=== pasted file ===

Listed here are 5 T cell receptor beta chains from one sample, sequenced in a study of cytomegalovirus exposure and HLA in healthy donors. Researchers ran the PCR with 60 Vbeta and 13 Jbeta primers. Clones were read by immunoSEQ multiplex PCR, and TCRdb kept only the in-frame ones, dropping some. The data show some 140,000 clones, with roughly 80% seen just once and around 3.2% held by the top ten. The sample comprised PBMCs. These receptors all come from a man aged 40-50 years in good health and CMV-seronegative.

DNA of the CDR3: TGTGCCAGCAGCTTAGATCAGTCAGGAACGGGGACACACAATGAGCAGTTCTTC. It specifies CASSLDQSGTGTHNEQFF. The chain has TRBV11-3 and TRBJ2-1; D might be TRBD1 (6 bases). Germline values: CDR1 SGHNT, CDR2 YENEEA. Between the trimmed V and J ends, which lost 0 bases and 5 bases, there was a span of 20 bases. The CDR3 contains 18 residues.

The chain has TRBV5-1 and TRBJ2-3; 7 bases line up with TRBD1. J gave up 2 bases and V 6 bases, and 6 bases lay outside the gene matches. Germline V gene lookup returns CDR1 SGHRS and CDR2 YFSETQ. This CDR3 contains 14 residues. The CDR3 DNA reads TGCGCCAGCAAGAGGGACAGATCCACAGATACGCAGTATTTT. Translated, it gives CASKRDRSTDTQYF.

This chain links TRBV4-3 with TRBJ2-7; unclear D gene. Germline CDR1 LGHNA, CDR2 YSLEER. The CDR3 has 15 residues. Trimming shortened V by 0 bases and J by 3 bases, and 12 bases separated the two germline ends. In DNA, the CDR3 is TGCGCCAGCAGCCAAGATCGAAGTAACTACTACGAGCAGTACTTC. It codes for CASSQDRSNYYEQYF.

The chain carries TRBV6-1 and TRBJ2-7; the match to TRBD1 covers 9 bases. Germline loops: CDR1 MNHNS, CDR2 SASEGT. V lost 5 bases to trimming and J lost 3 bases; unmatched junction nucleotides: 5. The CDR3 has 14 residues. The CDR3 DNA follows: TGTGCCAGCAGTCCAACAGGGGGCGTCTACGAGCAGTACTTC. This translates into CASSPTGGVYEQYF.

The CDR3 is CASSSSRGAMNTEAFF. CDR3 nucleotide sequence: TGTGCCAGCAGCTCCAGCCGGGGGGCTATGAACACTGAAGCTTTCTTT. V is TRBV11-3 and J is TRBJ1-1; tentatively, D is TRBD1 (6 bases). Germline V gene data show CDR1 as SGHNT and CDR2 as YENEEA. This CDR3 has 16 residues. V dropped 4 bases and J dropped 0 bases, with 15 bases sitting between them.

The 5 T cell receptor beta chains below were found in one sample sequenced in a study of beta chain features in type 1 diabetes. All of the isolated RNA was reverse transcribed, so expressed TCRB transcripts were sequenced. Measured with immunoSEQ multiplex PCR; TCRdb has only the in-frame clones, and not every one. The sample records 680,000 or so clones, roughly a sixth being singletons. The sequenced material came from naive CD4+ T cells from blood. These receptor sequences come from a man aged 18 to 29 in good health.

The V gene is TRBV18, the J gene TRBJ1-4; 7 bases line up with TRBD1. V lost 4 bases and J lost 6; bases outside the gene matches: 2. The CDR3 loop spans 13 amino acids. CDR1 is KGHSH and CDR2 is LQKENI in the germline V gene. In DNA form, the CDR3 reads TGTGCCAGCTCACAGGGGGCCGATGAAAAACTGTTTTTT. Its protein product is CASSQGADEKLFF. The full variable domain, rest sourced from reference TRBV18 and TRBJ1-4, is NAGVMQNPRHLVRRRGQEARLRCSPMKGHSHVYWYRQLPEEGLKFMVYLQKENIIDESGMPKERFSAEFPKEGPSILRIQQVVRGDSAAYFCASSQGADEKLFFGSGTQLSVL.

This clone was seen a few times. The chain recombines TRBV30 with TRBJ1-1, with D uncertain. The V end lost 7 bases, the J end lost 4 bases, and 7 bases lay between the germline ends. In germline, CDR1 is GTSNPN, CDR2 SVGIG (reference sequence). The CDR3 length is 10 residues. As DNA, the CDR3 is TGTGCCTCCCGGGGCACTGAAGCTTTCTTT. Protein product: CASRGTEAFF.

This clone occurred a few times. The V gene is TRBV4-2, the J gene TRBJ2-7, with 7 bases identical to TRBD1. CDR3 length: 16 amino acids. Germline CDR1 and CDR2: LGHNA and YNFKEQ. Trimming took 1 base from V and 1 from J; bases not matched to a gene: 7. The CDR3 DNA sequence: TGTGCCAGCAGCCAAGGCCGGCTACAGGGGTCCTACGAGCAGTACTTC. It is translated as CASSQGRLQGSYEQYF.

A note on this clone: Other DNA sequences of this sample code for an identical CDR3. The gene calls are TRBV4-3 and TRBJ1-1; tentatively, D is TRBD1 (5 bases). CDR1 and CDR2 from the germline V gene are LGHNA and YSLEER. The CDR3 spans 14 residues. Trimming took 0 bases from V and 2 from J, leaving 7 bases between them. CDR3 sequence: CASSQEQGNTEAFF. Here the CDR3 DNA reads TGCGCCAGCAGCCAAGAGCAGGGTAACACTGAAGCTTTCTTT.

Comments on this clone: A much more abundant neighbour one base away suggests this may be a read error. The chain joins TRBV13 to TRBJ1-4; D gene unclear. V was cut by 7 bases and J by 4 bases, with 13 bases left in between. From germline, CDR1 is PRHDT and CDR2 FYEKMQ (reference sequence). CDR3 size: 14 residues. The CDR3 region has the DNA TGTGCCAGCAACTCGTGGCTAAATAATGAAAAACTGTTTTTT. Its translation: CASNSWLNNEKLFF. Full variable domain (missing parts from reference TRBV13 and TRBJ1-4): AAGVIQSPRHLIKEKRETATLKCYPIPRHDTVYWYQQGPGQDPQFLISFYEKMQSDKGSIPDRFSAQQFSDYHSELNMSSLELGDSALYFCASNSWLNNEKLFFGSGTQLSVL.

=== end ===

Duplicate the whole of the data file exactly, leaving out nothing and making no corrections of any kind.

Listed here are 5 T cell receptor beta chains from one sample, sequenced in a study of cytomegalovirus exposure and HLA in healthy donors. Researchers ran the PCR with 60 Vbeta and 13 Jbeta primers. Clones were read by immunoSEQ multiplex PCR, and TCRdb kept only the in-frame ones, dropping some. The data show some 140,000 clones, with roughly 80% seen just once and around 3.2% held by the top ten. The sample comprised PBMCs. These receptors all come from a man aged 40-50 years in good health and CMV-seronegative.

DNA of the CDR3: TGTGCCAGCAGCTTAGATCAGTCAGGAACGGGGACACACAATGAGCAGTTCTTC. It specifies CASSLDQSGTGTHNEQFF. The chain has TRBV11-3 and TRBJ2-1; D might be TRBD1 (6 bases). Germline values: CDR1 SGHNT, CDR2 YENEEA. Between the trimmed V and J ends, which lost 0 bases and 5 bases, there was a span of 20 bases. The CDR3 contains 18 residues.

The chain has TRBV5-1 and TRBJ2-3; 7 bases line up with TRBD1. J gave up 2 bases and V 6 bases, and 6 bases lay outside the gene matches. Germline V gene lookup returns CDR1 SGHRS and CDR2 YFSETQ. This CDR3 contains 14 residues. The CDR3 DNA reads TGCGCCAGCAAGAGGGACAGATCCACAGATACGCAGTATTTT. Translated, it gives CASKRDRSTDTQYF.

This chain links TRBV4-3 with TRBJ2-7; unclear D gene. Germline CDR1 LGHNA, CDR2 YSLEER. The CDR3 has 15 residues. Trimming shortened V by 0 bases and J by 3 bases, and 12 bases separated the two germline ends. In DNA, the CDR3 is TGCGCCAGCAGCCAAGATCGAAGTAACTACTACGAGCAGTACTTC. It codes for CASSQDRSNYYEQYF.

The chain carries TRBV6-1 and TRBJ2-7; the match to TRBD1 covers 9 bases. Germline loops: CDR1 MNHNS, CDR2 SASEGT. V lost 5 bases to trimming and J lost 3 bases; unmatched junction nucleotides: 5. The CDR3 has 14 residues. The CDR3 DNA follows: TGTGCCAGCAGTCCAACAGGGGGCGTCTACGAGCAGTACTTC. This translates into CASSPTGGVYEQYF.

The CDR3 is CASSSSRGAMNTEAFF. CDR3 nucleotide sequence: TGTGCCAGCAGCTCCAGCCGGGGGGCTATGAACACTGAAGCTTTCTTT. V is TRBV11-3 and J is TRBJ1-1; tentatively, D is TRBD1 (6 bases). Germline V gene data show CDR1 as SGHNT and CDR2 as YENEEA. This CDR3 has 16 residues. V dropped 4 bases and J dropped 0 bases, with 15 bases sitting between them.

The 5 T cell receptor beta chains below were found in one sample sequenced in a study of beta chain features in type 1 diabetes. All of the isolated RNA was reverse transcribed, so expressed TCRB transcripts were sequenced. Measured with immunoSEQ multiplex PCR; TCRdb has only the in-frame clones, and not every one. The sample records 680,000 or so clones, roughly a sixth being singletons. The sequenced material came from naive CD4+ T cells from blood. These receptor sequences come from a man aged 18 to 29 in good health.

The V gene is TRBV18, the J gene TRBJ1-4; 7 bases line up with TRBD1. V lost 4 bases and J lost 6; bases outside the gene matches: 2. The CDR3 loop spans 13 amino acids. CDR1 is KGHSH and CDR2 is LQKENI in the germline V gene. In DNA form, the CDR3 reads TGTGCCAGCTCACAGGGGGCCGATGAAAAACTGTTTTTT. Its protein product is CASSQGADEKLFF. The full variable domain, rest sourced from reference TRBV18 and TRBJ1-4, is NAGVMQNPRHLVRRRGQEARLRCSPMKGHSHVYWYRQLPEEGLKFMVYLQKENIIDESGMPKERFSAEFPKEGPSILRIQQVVRGDSAAYFCASSQGADEKLFFGSGTQLSVL.

This clone was seen a few times. The chain recombines TRBV30 with TRBJ1-1, with D uncertain. The V end lost 7 bases, the J end lost 4 bases, and 7 bases lay between the germline ends. In germline, CDR1 is GTSNPN, CDR2 SVGIG (reference sequence). The CDR3 length is 10 residues. As DNA, the CDR3 is TGTGCCTCCCGGGGCACTGAAGCTTTCTTT. Protein product: CASRGTEAFF.

This clone occurred a few times. The V gene is TRBV4-2, the J gene TRBJ2-7, with 7 bases identical to TRBD1. CDR3 length: 16 amino acids. Germline CDR1 and CDR2: LGHNA and YNFKEQ. Trimming took 1 base from V and 1 from J; bases not matched to a gene: 7. The CDR3 DNA sequence: TGTGCCAGCAGCCAAGGCCGGCTACAGGGGTCCTACGAGCAGTACTTC. It is translated as CASSQGRLQGSYEQYF.

A note on this clone: Other DNA sequences of this sample code for an identical CDR3. The gene calls are TRBV4-3 and TRBJ1-1; tentatively, D is TRBD1 (5 bases). CDR1 and CDR2 from the germline V gene are LGHNA and YSLEER. The CDR3 spans 14 residues. Trimming took 0 bases from V and 2 from J, leaving 7 bases between them. CDR3 sequence: CASSQEQGNTEAFF. Here the CDR3 DNA reads TGCGCCAGCAGCCAAGAGCAGGGTAACACTGAAGCTTTCTTT.

Comments on this clone: A much more abundant neighbour one base away suggests this may be a read error. The chain joins TRBV13 to TRBJ1-4; D gene unclear. V was cut by 7 bases and J by 4 bases, with 13 bases left in between. From germline, CDR1 is PRHDT and CDR2 FYEKMQ (reference sequence). CDR3 size: 14 residues. The CDR3 region has the DNA TGTGCCAGCAACTCGTGGCTAAATAATGAAAAACTGTTTTTT. Its translation: CASNSWLNNEKLFF. Full variable domain (missing parts from reference TRBV13 and TRBJ1-4): AAGVIQSPRHLIKEKRETATLKCYPIPRHDTVYWYQQGPGQDPQFLISFYEKMQSDKGSIPDRFSAQQFSDYHSELNMSSLELGDSALYFCASNSWLNNEKLFFGSGTQLSVL.